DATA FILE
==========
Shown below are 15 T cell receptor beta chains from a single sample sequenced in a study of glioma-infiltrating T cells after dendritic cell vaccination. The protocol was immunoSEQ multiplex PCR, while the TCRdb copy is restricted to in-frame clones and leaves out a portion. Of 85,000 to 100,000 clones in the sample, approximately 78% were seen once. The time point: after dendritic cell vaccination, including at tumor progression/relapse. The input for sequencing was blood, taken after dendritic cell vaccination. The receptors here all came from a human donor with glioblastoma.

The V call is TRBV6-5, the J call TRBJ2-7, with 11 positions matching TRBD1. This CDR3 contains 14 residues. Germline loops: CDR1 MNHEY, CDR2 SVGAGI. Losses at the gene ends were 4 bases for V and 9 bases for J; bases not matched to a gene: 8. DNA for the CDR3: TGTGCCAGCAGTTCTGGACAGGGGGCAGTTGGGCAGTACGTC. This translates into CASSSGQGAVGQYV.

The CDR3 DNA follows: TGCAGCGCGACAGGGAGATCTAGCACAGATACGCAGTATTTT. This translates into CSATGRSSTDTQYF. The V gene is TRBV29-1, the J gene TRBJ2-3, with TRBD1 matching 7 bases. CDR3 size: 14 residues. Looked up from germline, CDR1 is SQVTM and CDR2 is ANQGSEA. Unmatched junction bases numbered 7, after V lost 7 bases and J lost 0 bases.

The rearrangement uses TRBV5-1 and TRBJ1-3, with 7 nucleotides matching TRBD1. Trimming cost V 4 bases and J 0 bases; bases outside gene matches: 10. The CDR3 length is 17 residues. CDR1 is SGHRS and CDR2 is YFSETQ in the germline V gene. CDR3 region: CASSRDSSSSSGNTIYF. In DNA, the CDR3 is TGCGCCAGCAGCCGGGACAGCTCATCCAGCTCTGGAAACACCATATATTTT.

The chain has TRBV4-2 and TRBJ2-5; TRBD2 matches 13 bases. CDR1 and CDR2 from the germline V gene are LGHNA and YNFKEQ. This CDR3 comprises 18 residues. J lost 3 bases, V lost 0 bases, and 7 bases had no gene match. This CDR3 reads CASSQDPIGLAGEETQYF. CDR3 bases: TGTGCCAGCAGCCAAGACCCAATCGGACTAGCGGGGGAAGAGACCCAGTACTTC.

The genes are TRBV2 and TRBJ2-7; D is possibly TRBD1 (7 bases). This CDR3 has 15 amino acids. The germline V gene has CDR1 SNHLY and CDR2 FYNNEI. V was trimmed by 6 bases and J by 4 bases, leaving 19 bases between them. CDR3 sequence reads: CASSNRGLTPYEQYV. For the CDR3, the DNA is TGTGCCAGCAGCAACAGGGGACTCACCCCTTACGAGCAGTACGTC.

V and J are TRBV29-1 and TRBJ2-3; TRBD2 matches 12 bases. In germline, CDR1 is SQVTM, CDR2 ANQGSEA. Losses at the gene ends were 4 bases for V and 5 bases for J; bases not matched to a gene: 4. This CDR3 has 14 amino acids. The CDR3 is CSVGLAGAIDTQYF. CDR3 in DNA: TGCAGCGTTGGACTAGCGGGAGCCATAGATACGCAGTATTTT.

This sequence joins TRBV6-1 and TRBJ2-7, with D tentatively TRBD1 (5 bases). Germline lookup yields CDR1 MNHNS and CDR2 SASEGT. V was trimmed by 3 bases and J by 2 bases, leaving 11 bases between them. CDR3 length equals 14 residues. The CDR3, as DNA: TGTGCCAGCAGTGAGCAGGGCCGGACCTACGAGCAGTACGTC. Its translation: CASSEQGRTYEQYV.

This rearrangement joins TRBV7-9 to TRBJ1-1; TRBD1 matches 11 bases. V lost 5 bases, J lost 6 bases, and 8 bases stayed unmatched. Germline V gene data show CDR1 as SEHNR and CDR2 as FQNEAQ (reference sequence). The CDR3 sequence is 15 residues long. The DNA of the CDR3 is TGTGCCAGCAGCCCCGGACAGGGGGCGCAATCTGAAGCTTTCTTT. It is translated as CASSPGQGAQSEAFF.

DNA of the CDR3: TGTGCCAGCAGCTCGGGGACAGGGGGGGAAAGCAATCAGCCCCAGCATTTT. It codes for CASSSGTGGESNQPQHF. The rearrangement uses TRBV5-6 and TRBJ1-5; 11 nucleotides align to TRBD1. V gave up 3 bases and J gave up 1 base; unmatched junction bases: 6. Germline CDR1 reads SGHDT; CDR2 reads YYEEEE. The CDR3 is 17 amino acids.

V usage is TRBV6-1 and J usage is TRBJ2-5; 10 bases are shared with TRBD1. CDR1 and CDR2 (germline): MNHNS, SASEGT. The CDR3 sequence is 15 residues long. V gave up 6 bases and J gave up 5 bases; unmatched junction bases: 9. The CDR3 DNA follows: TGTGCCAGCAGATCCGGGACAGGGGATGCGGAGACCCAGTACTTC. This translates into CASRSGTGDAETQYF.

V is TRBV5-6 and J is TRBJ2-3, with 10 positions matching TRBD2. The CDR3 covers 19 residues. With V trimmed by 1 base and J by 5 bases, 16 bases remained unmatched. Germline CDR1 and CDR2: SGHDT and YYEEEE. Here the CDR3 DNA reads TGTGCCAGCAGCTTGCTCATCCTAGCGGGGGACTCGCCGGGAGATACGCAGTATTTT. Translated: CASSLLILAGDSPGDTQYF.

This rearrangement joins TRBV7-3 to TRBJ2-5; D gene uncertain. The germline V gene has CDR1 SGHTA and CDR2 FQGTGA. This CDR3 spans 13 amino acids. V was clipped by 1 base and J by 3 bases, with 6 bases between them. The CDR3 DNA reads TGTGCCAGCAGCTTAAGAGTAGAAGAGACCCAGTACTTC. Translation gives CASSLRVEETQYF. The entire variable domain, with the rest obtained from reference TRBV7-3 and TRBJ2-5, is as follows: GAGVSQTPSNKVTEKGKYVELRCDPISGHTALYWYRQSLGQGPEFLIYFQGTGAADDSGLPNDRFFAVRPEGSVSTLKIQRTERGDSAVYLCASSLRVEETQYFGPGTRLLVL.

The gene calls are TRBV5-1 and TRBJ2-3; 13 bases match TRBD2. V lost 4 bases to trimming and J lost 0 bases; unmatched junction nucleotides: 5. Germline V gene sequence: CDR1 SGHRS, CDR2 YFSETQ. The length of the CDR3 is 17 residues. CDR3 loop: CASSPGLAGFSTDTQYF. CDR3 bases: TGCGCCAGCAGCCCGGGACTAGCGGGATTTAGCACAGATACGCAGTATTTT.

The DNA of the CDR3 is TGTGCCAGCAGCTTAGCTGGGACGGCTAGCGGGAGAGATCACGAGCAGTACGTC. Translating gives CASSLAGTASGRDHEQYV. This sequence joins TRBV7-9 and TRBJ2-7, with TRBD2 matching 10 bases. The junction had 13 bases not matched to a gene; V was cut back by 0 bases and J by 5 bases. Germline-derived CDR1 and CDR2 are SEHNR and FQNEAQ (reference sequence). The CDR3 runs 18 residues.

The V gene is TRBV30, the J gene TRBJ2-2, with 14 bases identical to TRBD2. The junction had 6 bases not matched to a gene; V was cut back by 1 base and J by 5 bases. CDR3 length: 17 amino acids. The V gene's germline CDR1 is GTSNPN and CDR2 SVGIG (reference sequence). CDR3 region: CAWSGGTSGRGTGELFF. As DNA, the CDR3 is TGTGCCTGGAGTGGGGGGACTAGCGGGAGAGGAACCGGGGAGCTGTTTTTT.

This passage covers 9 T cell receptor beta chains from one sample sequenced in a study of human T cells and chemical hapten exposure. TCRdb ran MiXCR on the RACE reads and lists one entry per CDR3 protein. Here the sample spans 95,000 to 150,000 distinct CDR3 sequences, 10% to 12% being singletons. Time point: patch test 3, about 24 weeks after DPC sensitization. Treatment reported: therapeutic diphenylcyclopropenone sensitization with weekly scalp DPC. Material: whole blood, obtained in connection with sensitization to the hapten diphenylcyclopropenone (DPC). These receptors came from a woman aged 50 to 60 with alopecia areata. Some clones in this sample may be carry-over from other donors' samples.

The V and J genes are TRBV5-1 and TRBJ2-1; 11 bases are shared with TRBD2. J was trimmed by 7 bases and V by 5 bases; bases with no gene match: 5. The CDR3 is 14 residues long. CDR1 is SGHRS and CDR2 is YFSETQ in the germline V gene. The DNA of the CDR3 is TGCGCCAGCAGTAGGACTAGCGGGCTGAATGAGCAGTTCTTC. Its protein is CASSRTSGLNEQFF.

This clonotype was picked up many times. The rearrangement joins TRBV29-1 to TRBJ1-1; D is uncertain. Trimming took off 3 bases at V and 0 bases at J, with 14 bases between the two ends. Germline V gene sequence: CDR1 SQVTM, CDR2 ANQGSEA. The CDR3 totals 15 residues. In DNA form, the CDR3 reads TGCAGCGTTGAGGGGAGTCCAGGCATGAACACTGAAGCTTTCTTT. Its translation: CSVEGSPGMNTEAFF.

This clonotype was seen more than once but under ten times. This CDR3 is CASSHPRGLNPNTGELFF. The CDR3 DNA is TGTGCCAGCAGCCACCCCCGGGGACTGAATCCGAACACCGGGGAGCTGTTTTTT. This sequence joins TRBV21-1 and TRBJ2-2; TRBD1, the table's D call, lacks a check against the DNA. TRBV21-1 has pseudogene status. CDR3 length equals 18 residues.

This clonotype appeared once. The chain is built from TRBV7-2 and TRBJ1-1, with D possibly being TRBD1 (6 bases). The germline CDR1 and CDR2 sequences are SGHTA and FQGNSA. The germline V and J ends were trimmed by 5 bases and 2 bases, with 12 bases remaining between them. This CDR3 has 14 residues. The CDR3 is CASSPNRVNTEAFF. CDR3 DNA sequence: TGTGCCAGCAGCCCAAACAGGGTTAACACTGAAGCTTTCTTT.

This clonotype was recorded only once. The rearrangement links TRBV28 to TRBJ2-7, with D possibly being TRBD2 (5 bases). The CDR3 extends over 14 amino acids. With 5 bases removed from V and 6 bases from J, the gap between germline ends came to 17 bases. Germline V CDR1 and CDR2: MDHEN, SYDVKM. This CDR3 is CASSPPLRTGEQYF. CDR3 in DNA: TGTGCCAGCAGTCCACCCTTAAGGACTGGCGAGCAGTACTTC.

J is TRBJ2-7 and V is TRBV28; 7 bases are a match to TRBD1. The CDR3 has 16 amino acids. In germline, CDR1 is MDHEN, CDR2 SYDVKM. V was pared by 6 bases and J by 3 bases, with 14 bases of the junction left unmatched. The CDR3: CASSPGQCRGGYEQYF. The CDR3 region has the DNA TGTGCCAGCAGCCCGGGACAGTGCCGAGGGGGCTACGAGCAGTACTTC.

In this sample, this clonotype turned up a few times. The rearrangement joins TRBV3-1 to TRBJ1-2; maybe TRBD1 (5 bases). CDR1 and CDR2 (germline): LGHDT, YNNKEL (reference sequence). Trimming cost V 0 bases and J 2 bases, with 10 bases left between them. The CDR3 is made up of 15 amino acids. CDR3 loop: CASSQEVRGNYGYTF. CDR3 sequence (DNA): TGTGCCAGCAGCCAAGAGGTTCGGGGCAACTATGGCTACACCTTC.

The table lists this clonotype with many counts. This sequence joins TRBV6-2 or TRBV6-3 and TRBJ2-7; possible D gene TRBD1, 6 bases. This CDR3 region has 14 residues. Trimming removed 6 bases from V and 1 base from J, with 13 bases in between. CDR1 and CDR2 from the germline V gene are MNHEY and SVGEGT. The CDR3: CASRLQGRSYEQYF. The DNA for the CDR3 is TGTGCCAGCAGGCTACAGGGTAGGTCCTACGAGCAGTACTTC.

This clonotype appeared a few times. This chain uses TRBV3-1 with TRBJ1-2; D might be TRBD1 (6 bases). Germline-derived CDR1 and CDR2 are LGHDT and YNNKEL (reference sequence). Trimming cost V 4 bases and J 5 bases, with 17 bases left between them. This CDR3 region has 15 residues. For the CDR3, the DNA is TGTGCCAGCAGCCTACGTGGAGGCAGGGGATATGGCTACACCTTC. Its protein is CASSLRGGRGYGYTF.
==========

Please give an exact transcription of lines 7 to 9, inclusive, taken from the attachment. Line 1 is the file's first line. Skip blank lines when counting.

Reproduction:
V and J are TRBV29-1 and TRBJ2-3; TRBD2 matches 12 bases. In germline, CDR1 is SQVTM, CDR2 ANQGSEA. Losses at the gene ends were 4 bases for V and 5 bases for J; bases not matched to a gene: 4. This CDR3 has 14 amino acids. The CDR3 is CSVGLAGAIDTQYF. CDR3 in DNA: TGCAGCGTTGGACTAGCGGGAGCCATAGATACGCAGTATTTT.

This sequence joins TRBV6-1 and TRBJ2-7, with D tentatively TRBD1 (5 bases). Germline lookup yields CDR1 MNHNS and CDR2 SASEGT. V was trimmed by 3 bases and J by 2 bases, leaving 11 bases between them. CDR3 length equals 14 residues. The CDR3, as DNA: TGTGCCAGCAGTGAGCAGGGCCGGACCTACGAGCAGTACGTC. Its translation: CASSEQGRTYEQYV.

This rearrangement joins TRBV7-9 to TRBJ1-1; TRBD1 matches 11 bases. V lost 5 bases, J lost 6 bases, and 8 bases stayed unmatched. Germline V gene data show CDR1 as SEHNR and CDR2 as FQNEAQ (reference sequence). The CDR3 sequence is 15 residues long. The DNA of the CDR3 is TGTGCCAGCAGCCCCGGACAGGGGGCGCAATCTGAAGCTTTCTTT. It is translated as CASSPGQGAQSEAFF.